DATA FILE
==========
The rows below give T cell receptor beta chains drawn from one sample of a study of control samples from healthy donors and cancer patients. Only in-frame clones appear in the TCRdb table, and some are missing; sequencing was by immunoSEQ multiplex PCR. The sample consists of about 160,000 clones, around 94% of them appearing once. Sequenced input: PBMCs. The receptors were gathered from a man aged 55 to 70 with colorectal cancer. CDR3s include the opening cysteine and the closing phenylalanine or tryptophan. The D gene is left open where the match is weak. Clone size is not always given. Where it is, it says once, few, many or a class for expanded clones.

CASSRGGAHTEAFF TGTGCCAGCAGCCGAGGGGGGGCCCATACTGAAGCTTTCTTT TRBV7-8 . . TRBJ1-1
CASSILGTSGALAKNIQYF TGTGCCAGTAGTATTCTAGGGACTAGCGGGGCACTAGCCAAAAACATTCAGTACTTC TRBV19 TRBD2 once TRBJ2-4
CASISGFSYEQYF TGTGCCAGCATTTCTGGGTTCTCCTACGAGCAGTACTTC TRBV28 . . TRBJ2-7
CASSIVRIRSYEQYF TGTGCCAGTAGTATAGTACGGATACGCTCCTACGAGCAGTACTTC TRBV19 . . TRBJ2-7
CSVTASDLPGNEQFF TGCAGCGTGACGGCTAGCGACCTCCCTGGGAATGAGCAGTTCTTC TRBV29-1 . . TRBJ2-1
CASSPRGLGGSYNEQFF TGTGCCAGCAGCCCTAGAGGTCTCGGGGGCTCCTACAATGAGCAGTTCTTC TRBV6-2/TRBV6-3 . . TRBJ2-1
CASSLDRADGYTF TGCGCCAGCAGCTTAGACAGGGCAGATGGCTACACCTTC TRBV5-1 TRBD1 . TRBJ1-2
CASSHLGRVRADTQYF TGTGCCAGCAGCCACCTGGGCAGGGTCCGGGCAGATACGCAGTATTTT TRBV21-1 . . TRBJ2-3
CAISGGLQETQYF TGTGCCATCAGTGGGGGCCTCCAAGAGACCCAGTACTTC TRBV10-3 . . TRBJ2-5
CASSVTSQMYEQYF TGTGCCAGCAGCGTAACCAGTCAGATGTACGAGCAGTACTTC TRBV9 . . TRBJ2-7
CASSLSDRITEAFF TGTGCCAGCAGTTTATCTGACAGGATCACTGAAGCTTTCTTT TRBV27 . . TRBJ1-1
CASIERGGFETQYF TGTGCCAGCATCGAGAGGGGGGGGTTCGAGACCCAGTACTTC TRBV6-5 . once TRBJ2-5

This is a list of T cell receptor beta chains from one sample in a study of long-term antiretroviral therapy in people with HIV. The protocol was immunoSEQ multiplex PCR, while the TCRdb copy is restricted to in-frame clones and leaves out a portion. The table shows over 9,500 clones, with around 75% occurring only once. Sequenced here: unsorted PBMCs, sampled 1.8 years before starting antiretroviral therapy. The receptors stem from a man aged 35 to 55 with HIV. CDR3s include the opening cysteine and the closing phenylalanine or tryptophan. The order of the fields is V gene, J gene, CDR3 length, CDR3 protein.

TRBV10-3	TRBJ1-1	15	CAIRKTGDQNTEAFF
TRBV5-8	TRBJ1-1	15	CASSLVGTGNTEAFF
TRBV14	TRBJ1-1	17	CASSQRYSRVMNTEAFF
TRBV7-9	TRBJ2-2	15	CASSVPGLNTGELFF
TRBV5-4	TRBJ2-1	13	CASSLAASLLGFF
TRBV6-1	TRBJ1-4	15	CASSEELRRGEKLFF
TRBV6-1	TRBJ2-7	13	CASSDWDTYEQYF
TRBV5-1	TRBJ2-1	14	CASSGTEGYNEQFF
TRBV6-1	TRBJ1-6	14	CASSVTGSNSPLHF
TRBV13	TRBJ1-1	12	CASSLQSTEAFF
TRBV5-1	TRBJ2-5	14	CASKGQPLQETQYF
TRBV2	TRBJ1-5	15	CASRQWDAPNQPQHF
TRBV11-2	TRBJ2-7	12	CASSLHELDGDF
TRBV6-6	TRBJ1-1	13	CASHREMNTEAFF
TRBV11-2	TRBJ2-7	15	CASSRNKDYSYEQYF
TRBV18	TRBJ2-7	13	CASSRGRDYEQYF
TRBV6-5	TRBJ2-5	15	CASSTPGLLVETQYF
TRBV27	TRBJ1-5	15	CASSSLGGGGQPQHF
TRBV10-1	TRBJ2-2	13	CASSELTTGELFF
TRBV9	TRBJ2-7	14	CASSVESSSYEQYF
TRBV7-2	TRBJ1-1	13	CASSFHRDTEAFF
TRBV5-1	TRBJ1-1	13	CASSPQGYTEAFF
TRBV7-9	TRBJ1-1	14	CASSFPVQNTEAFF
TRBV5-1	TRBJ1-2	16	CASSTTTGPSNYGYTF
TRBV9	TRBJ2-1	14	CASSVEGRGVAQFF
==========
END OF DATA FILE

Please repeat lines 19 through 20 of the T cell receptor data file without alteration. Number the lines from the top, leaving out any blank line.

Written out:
TRBV5-4	TRBJ2-1	13	CASSLAASLLGFF
TRBV6-1	TRBJ1-4	15	CASSEELRRGEKLFF